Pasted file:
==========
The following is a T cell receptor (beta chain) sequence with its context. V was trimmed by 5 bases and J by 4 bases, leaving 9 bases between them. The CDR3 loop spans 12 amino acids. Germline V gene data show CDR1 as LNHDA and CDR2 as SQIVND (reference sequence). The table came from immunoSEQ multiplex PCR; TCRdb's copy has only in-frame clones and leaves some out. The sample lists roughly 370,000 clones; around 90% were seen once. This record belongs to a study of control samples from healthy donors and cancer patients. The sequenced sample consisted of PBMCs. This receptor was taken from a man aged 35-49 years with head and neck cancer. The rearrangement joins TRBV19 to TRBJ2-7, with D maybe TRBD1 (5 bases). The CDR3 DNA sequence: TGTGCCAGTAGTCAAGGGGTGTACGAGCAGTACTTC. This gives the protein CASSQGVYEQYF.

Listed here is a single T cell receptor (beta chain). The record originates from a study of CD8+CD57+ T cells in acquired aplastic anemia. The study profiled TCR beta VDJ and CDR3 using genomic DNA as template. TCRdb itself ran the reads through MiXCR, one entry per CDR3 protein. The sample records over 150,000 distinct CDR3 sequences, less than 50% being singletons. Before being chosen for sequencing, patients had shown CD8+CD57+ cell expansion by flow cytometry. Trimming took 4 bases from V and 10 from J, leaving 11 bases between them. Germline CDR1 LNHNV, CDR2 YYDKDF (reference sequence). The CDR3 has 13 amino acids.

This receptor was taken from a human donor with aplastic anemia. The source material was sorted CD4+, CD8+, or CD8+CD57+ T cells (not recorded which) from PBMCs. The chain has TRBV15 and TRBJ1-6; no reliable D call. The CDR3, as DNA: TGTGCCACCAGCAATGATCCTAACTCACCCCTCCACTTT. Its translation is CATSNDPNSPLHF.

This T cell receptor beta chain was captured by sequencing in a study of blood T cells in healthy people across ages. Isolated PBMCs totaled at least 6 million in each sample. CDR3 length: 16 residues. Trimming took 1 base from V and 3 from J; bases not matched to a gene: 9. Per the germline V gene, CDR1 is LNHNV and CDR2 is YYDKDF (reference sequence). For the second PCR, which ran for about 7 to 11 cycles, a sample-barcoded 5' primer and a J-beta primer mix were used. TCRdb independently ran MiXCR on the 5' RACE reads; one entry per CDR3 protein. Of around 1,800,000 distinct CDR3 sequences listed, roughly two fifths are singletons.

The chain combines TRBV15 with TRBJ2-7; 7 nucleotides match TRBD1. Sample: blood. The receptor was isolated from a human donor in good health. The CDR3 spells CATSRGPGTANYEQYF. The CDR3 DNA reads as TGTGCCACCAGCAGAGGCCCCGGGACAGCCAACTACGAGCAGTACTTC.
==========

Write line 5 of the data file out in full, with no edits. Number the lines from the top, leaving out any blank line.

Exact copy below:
The chain combines TRBV15 with TRBJ2-7; 7 nucleotides match TRBD1. Sample: blood. The receptor was isolated from a human donor in good health. The CDR3 spells CATSRGPGTANYEQYF. The CDR3 DNA reads as TGTGCCACCAGCAGAGGCCCCGGGACAGCCAACTACGAGCAGTACTTC.